As the pay TV universe shrinks, Nexstar Media Group Inc. is eyeing major revenue opportunities tied to the adoption of new broadcast technology. Chairman-CEO Perry Sook told investors at a March 14 conference that by the end of the decade, the Advance Television Systems Committee 3.0 standard, also known as Next Gen TV, may yield “spectrum monetization that could rival distribution revenue today.” In 2021, Nexstar registered distribution revenue of $2.47 billion, up 14.9% year over year.
has upheld the collective multimillion-dollar fines against a number of TV stations for violating its mandate that retransmission negotiations be conducted in good faith, saying a challenge to that decision failed both on procedural grounds and on the merits. AT&T, the former owner of DirecTV, had filed the good-faith complaint against Deerfield Media, GoCom Media, Howard Stirk Holdings, HSH, Mercury Broadcasting, MPS Media, KMTR Television, Second Generation of Iowa and Waitt Broadcasting, all of which the FCC said failed to meet its standard for good faith negotiation.
The carriage agreement includes retransmission consent for 12 Tegna-owned stations in Mediacom markets.
On Saturday night, Dish Network signed a new carriage agreement with Block Communications, returning seven Mideast network affiliates to the satcaster’s lineup after an eight-day absence.The affected channels are: WOHL Lima, Ohio (ABC, CBS); WLIO Lima (NBC, Fox); WDRB Louisville, Ky. (Fox); WBKI Louisville, (CW); and WAND Decatur, Ill. (NBC).
It includes distribution of ViacomCBS’s TV networks, including CBS Television Network, BET, CBS Sports Network, Comedy Central, MTV, Nickelodeon, Paramount Network, Pop TV, Smithsonian Channel, Showtime and others.
Tegna on Saturday morning reached an agreement with Verizon Fios on a new retransmission consent contract. Five stations had been pulled on Wednesday, Jan. 5: WUSA Washington (CBS); WPMT York, Pa. (Fox); WVEC Norfolk, Va. (ABC); WGRZ Buffalo, N.Y. (NBC); and WCCW Waterbury, Conn. (CW).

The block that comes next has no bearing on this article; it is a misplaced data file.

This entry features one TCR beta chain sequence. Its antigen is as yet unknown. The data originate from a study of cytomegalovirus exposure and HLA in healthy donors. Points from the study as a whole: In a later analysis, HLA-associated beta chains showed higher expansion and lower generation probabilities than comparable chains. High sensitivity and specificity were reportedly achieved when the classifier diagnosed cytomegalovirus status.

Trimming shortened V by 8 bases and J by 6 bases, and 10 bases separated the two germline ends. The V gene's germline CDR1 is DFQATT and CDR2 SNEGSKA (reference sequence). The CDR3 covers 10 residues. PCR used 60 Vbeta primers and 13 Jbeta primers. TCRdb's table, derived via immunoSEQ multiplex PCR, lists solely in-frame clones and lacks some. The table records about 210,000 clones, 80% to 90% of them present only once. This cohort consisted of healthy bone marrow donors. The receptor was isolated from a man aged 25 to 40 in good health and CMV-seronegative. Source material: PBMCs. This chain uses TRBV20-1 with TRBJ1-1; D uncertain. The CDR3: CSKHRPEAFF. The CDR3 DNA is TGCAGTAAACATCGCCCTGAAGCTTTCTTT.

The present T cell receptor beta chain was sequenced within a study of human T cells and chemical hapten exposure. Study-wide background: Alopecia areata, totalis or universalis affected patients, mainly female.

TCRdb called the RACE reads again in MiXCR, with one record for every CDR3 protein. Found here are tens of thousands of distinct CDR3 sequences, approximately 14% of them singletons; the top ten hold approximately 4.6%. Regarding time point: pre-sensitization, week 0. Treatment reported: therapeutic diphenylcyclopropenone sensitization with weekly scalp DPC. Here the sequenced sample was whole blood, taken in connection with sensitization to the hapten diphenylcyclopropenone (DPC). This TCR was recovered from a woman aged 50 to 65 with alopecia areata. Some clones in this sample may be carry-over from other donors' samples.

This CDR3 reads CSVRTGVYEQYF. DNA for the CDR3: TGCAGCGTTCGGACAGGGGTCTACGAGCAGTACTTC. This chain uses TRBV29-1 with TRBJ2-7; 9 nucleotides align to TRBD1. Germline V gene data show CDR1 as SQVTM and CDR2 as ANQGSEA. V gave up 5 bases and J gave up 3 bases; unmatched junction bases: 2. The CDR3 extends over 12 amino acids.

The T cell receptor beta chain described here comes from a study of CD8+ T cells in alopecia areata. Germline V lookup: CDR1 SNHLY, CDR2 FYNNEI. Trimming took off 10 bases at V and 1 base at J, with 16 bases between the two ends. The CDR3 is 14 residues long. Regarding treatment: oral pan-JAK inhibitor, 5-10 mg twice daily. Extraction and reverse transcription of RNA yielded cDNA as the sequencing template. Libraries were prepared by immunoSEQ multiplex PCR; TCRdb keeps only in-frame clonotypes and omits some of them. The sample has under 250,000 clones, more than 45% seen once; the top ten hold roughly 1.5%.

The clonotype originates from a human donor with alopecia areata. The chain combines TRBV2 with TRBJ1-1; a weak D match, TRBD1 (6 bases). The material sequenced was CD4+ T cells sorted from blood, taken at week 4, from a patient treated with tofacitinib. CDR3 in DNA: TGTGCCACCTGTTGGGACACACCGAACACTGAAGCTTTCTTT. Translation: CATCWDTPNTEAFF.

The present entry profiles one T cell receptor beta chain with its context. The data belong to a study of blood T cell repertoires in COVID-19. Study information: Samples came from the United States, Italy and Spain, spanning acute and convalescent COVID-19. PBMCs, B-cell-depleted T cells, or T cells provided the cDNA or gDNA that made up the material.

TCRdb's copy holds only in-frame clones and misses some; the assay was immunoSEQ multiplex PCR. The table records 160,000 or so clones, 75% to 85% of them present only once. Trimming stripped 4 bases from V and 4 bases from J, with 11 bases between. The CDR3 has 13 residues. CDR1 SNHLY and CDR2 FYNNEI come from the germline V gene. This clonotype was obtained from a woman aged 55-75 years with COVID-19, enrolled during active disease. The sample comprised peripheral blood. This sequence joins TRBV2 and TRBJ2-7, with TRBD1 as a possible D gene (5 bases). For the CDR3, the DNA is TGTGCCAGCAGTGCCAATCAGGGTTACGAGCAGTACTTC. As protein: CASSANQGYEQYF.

The New Year rang in with a bit of a whimper on the retransmission consent front, with the American Television Alliance estimating that blackouts in 2021 — those periods when stations go dark as deals expire — were about one-third their number in the previous year. But distributors won’t have much time to celebrate, as the traditional deal cycle suggests that 2022 could be another record year for broadcast service disruptions.
Tegna stations in at least four markets were pulled off Verizon Fios Tuesday evening, with the station group and pay TV operator unable to reach agreement on a new broadcast retransmission consent contract. The blackout involves Tegna stations in Washington, D.C. (CBS affiliate WUSA); Norfolk, Va. (ABC affiliate WVEC); Buffalo, N.Y. (NBC affiliate WGRZ); and Harrisburg, Pa. (Fox affiliate WPMT).
Verizon Fios subscribers could lose access to programming from TV stations owned by Tegna in a year-end retransmission dispute. A potential blackout would mainly affect Verizon subscribers in the Washington, D.C., market. Tegna’s current agreement with Verizon Fios expires at the end of the year.
The new deal keeps Sinclair’s 144 TV station in 85 markets on the Dish TV satellite service. It also puts Sinclair’s Tennis Channel on Dish and on Dish’s virtual multichannel video programming distributor service, Sling TV. Sinclair’s regional sports networks remain off Dish and Sling as they have been since July 2019 in a separate dispute.
Dish Network responded to Tegna’s cross-complaint — and its response to Dish’s earlier legal action — as “meritless and riddled with mischaracterizations and falsehoods.” Satellite-TV provider Dish and Tegna are locked in a retransmission consent battle that has left millions of Dish subscribers without access to the programming on Tegna’s stations since Oct. 6.
It charges the satellite provider with bad-faith conduct in retrans negotiations and responds to what it calls Dish’s “false claims.”
ViacomCBS and Altice USA said they reached a new carriage deal that includes the media company’s streaming services as well as its broadcast stations and cable networks.
Dish Network said it filed a complaint with the FCC charging that Tegna is not negotiating a new retransmission deal in good faith. Tegna stations have been blacked out to Dish‘s satellite TV subscribers since Oct. 7. Tegna called the complaint “utterly baseless and without merit.